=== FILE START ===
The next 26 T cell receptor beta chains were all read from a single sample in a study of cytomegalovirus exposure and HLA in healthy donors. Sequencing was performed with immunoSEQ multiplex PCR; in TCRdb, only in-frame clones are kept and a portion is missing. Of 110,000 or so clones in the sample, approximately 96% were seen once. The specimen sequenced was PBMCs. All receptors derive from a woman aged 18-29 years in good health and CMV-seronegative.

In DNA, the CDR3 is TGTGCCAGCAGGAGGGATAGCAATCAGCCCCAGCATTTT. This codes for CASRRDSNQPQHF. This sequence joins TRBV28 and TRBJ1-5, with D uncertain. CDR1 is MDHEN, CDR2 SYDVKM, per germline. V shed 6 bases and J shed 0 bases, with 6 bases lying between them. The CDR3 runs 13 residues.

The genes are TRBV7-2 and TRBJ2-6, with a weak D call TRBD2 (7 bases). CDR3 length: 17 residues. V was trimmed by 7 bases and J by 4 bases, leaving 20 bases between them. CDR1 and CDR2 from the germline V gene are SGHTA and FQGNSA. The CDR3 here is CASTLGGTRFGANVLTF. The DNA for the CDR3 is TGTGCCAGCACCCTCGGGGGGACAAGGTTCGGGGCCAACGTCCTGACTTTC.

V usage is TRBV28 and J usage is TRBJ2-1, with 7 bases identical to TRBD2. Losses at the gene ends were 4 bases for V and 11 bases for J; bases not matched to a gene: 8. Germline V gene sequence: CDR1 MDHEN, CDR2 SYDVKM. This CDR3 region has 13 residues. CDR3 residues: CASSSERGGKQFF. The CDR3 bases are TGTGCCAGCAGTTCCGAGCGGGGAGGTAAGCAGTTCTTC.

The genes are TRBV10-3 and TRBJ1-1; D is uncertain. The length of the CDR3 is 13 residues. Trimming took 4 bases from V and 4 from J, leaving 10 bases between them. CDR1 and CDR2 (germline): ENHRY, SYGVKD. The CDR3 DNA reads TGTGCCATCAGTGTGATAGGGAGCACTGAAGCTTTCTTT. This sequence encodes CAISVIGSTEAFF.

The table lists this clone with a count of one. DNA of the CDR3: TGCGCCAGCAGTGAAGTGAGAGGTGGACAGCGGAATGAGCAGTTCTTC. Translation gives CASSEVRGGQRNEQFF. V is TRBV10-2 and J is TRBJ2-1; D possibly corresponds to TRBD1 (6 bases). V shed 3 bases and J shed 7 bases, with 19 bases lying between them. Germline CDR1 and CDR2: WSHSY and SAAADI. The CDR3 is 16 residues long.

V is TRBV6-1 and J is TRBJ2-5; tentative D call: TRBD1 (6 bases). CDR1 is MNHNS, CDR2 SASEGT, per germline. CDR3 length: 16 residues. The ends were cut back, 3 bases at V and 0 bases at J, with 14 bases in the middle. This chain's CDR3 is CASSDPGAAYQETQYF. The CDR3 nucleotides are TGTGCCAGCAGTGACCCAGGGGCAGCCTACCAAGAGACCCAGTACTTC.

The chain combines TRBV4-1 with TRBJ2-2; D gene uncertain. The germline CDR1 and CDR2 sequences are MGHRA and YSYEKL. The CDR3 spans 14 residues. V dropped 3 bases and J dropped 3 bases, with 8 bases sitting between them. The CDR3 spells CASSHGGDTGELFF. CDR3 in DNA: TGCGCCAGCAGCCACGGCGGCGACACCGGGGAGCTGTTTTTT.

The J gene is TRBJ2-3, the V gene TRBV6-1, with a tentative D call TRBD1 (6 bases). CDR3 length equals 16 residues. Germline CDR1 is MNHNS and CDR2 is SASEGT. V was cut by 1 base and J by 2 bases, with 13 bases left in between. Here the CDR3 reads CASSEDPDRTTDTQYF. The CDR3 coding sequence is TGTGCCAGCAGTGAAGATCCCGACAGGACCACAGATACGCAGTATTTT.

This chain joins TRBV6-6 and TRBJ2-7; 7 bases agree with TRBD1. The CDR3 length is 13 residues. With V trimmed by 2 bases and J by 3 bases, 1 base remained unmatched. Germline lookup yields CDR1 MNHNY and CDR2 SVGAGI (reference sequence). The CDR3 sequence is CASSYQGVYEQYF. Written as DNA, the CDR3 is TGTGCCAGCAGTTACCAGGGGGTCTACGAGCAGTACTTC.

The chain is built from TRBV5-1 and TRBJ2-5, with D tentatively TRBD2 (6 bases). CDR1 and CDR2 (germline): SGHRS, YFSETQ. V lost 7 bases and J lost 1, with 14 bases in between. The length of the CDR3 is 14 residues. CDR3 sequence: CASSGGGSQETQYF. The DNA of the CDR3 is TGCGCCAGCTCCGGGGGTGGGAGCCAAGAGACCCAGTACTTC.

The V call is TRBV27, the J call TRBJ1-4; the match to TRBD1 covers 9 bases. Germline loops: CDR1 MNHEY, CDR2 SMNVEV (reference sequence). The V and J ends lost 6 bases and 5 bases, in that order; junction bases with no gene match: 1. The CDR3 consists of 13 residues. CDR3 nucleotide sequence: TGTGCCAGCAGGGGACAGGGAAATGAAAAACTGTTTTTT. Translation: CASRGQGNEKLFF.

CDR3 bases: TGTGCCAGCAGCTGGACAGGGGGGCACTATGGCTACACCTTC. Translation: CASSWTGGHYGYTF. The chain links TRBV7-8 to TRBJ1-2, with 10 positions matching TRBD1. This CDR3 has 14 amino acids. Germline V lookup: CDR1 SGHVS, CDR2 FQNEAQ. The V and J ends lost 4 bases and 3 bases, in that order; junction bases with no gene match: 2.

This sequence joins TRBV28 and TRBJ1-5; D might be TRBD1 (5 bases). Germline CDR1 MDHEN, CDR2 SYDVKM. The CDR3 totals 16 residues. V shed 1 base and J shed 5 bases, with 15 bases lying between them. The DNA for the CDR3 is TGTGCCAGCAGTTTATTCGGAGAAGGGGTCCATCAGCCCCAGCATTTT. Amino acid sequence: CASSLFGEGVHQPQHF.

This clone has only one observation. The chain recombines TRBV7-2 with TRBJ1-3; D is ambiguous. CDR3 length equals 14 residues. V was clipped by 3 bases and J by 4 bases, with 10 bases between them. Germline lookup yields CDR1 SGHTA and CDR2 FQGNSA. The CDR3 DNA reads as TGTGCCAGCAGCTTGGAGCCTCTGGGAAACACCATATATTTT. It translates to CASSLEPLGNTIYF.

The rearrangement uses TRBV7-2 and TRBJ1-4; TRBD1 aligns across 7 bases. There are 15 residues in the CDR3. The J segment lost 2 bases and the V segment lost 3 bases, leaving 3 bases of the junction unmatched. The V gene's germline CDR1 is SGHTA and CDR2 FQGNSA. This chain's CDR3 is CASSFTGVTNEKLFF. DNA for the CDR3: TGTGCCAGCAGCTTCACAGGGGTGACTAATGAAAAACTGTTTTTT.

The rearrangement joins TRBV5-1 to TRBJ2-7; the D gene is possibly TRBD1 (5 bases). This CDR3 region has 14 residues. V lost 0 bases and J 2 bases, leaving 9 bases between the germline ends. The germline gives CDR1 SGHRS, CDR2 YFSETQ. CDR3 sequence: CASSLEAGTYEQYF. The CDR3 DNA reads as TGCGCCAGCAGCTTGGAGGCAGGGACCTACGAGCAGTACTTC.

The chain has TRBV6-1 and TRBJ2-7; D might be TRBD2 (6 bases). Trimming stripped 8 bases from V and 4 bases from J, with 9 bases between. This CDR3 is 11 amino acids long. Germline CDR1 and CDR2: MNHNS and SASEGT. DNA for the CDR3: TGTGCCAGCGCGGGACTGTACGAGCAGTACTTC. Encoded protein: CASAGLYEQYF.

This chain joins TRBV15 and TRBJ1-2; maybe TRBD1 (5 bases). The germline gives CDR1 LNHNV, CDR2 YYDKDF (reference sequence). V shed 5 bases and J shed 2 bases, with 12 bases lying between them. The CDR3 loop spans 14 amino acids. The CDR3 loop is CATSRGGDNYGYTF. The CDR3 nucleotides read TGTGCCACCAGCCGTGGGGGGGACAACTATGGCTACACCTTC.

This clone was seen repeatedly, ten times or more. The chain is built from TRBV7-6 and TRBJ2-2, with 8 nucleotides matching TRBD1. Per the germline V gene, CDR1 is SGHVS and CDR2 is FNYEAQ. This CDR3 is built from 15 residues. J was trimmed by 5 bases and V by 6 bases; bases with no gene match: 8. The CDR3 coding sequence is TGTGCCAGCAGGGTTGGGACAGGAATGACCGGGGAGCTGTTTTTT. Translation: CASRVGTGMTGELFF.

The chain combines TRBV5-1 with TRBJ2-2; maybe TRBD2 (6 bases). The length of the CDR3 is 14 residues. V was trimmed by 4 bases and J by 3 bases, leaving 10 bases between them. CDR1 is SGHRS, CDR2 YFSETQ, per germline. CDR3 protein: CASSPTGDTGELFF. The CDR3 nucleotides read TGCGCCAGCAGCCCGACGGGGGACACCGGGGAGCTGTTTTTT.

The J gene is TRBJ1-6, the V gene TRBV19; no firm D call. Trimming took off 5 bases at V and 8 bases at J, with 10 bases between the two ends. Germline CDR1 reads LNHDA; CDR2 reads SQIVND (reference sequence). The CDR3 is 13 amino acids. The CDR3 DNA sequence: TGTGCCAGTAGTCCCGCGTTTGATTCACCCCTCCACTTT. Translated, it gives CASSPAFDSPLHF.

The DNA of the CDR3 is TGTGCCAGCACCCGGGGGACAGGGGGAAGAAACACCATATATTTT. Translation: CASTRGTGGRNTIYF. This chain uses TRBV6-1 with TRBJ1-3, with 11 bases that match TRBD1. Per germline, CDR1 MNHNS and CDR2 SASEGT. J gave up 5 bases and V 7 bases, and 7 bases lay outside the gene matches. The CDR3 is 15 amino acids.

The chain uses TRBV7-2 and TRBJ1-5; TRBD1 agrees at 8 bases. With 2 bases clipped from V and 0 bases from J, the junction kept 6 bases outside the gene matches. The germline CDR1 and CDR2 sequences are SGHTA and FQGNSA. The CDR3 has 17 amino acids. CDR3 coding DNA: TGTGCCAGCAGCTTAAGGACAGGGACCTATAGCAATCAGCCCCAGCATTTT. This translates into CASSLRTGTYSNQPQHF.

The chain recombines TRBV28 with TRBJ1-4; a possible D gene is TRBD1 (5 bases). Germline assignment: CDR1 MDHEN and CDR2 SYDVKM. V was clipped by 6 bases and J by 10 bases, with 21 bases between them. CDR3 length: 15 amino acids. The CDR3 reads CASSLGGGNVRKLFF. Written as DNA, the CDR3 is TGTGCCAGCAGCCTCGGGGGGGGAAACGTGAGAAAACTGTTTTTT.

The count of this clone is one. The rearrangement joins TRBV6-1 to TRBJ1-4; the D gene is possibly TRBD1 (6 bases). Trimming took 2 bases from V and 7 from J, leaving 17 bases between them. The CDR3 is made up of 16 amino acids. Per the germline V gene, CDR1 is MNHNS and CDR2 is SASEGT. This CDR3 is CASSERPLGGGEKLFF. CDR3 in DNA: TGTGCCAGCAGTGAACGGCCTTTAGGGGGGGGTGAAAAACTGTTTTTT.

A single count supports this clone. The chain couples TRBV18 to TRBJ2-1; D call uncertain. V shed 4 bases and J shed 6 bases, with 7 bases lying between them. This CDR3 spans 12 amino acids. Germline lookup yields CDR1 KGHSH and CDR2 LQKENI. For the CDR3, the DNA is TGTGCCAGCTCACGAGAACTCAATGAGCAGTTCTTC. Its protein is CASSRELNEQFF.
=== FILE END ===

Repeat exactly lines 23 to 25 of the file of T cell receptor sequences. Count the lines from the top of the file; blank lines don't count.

The DNA of the CDR3 is TGTGCCAGCACCCGGGGGACAGGGGGAAGAAACACCATATATTTT. Translation: CASTRGTGGRNTIYF. This chain uses TRBV6-1 with TRBJ1-3, with 11 bases that match TRBD1. Per germline, CDR1 MNHNS and CDR2 SASEGT. J gave up 5 bases and V 7 bases, and 7 bases lay outside the gene matches. The CDR3 is 15 amino acids.

The chain uses TRBV7-2 and TRBJ1-5; TRBD1 agrees at 8 bases. With 2 bases clipped from V and 0 bases from J, the junction kept 6 bases outside the gene matches. The germline CDR1 and CDR2 sequences are SGHTA and FQGNSA. The CDR3 has 17 amino acids. CDR3 coding DNA: TGTGCCAGCAGCTTAAGGACAGGGACCTATAGCAATCAGCCCCAGCATTTT. This translates into CASSLRTGTYSNQPQHF.

The chain recombines TRBV28 with TRBJ1-4; a possible D gene is TRBD1 (5 bases). Germline assignment: CDR1 MDHEN and CDR2 SYDVKM. V was clipped by 6 bases and J by 10 bases, with 21 bases between them. CDR3 length: 15 amino acids. The CDR3 reads CASSLGGGNVRKLFF. Written as DNA, the CDR3 is TGTGCCAGCAGCCTCGGGGGGGGAAACGTGAGAAAACTGTTTTTT.